The LeRoy Catastrophe: A story of death, determination, and the importance of nutrition in medicine.

“To this day, I wonder whether his death certificate truly reflected the cause of death: ‘physician-induced’ malnutrition.”  – from The LeRoy catastrophe

Below is the abstract of this article as published by The Columbia Medical Review. It can be viewed in full here. The Review has recently launched a place for thought leaders to convene and develop action-oriented agendas to combat contemporary and anticipated social issues in medicine.

Abstract

In August 1976, a young man named LeRoy fell from a ledge, fracturing his femur. Major internal bleeding was suspected. During a laparotomy, the trauma team ensured that all internal organs were intact and the orthopedic team set his fracture. Thirty days later, LeRoy died. He had eaten little; each day he only received three liters of glucose, the equivalent of 510 calories, intravenously. The glucose was insufficient to meet his nutritional needs, and he lost over 20% of his body weight during his hospital stay. The cause of death was due to “physician-induced” malnutrition. Meanwhile, a paper around the same time documented that the prevalence of malnutrition in Boston hospitals was 44% and that malnutrition itself was a predictor of higher complication and death rates.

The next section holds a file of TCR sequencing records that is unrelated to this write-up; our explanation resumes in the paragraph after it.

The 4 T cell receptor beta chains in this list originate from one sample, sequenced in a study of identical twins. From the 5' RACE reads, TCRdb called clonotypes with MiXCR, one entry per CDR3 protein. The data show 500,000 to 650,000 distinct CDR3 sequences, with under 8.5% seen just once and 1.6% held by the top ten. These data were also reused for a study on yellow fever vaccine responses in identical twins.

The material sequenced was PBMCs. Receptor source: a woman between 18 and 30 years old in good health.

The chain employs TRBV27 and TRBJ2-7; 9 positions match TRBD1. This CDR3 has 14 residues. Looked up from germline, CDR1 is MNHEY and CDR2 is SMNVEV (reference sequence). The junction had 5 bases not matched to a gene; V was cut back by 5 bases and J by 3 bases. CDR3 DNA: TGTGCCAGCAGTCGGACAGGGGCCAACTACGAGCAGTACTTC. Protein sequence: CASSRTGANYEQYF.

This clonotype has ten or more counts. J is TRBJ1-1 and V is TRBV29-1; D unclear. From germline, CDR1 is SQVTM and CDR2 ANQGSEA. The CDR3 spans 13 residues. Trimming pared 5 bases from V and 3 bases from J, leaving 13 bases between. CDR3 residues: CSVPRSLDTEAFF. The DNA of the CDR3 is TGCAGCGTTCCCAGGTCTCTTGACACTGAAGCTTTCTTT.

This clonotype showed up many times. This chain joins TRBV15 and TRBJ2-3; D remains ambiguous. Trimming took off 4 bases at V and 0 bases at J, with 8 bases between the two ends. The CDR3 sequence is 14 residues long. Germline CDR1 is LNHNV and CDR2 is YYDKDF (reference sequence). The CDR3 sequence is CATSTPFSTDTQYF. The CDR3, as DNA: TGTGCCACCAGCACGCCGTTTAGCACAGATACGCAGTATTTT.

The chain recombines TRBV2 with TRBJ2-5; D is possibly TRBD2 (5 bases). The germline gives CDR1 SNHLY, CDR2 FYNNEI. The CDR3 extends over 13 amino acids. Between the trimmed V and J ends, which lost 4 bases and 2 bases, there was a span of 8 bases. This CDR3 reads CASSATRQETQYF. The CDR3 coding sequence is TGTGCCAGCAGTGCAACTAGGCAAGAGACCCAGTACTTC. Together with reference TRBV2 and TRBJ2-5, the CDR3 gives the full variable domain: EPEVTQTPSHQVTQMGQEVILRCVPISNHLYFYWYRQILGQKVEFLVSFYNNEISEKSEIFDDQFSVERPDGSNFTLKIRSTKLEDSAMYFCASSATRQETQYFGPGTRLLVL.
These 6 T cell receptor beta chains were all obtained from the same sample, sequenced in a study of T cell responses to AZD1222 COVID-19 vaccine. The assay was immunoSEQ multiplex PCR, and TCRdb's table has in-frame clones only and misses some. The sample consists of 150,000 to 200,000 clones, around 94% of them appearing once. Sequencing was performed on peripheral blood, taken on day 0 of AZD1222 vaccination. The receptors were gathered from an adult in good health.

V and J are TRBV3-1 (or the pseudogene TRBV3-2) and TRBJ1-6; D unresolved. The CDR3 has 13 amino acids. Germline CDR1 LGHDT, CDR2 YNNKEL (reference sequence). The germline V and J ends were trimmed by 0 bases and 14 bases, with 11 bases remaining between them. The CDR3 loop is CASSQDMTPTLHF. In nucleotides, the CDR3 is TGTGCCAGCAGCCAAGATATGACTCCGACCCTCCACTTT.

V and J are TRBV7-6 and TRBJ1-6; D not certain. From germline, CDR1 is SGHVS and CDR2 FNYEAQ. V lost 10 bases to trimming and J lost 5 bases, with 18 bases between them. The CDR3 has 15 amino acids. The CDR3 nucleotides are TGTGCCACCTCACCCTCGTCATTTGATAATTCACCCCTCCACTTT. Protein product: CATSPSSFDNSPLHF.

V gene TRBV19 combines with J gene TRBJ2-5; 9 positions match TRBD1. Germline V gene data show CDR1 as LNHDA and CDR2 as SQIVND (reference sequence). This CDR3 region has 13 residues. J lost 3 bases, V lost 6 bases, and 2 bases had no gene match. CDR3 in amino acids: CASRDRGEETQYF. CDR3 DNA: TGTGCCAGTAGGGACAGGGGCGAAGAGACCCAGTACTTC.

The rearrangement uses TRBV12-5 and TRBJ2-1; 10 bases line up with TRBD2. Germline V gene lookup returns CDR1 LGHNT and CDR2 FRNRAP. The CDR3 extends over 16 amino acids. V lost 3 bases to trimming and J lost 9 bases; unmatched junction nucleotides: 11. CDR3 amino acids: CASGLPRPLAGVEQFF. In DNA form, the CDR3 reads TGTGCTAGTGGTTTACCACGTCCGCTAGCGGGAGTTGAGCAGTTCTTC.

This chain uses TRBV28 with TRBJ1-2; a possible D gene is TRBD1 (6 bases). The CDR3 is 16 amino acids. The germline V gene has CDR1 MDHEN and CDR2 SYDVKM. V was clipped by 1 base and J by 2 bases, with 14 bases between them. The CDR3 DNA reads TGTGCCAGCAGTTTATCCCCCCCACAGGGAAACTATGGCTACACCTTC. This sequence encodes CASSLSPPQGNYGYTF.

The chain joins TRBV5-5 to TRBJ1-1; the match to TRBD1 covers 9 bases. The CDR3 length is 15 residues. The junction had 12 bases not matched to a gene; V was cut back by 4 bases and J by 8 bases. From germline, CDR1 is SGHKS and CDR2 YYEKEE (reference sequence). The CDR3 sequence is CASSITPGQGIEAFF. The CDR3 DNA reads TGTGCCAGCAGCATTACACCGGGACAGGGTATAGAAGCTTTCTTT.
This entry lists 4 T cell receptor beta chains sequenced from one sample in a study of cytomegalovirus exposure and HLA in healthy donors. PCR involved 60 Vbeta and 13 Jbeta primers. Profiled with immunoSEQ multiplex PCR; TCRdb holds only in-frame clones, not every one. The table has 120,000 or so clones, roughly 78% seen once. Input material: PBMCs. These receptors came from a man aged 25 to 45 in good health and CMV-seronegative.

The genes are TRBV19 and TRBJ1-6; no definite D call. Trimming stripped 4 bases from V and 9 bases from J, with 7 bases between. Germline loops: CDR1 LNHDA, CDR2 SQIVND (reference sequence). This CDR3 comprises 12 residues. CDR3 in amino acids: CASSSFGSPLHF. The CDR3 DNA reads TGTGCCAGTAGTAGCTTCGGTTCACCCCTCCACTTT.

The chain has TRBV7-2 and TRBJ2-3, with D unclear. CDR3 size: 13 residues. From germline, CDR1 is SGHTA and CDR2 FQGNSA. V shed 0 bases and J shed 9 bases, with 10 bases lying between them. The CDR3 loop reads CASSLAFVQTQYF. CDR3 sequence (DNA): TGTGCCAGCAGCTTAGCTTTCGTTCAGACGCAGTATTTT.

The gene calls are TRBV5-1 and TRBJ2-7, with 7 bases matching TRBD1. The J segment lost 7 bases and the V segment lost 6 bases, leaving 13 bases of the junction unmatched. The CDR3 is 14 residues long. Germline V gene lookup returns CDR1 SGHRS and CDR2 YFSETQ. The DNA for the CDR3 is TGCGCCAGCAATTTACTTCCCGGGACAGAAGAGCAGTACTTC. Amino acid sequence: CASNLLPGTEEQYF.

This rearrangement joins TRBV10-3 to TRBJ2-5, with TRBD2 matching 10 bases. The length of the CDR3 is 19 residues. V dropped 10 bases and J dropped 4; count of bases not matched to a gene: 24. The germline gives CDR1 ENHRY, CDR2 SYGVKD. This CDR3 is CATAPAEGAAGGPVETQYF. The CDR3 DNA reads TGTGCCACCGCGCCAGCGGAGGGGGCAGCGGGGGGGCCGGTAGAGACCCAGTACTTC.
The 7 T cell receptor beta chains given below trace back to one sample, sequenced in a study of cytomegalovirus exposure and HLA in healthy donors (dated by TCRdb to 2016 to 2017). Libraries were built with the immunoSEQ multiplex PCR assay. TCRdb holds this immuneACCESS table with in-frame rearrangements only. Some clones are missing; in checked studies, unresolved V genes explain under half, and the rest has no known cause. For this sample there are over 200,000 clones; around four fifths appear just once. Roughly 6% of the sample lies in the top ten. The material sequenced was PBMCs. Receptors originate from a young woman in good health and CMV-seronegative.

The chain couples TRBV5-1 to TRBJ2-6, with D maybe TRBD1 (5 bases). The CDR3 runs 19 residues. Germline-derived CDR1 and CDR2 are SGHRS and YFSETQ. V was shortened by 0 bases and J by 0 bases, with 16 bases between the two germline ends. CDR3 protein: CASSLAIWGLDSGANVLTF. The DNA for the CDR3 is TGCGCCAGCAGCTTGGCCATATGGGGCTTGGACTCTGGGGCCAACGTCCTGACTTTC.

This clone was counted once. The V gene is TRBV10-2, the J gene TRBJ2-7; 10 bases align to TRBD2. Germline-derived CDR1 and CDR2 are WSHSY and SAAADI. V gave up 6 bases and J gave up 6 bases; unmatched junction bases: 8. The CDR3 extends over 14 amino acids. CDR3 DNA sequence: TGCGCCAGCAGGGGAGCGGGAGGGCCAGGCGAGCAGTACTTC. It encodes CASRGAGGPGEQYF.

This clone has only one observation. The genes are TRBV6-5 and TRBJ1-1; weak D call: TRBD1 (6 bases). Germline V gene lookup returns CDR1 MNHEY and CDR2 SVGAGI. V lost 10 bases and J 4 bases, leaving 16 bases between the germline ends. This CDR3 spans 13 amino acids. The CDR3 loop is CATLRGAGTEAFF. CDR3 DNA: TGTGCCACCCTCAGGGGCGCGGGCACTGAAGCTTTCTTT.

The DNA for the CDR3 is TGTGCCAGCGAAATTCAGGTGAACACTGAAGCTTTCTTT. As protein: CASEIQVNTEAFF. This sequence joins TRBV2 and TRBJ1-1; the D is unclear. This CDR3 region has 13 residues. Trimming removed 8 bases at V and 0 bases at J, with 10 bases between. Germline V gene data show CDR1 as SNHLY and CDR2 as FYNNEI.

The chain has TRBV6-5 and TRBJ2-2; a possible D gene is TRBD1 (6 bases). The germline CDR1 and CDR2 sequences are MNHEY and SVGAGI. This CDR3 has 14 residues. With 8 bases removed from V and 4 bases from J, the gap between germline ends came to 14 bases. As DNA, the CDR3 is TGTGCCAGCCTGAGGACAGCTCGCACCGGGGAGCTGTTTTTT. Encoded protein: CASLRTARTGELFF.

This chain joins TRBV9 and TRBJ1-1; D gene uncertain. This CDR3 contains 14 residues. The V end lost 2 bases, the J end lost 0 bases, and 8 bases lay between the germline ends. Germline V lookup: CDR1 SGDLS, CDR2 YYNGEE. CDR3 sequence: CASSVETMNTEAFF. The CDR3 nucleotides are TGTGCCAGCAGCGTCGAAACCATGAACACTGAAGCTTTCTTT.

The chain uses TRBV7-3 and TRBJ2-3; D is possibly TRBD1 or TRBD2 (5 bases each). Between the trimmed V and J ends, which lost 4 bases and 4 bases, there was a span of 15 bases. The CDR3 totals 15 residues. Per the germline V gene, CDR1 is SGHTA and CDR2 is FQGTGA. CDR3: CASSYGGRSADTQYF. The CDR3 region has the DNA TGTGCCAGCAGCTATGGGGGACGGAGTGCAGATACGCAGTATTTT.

As a result, like-minded physicians formed a society that created training programs and encouraged formation of hospital nutrition teams. Industry produced nutrition formulas and catheters. Complications in sick hospitalized patients plummeted while survival rates rose, and California passed legislation to mandate nutritional support. Though the health care industry recognized the importance of nutrition in patient care, Congress failed to pass fiscal support for nutrition teams. As a result, hospitals disbanded their newly created nutrition teams, nutrition education and skills declined, and hospital complications and death rates have risen again.

There are none so blind as those who will not see.

John Heywood (1546)

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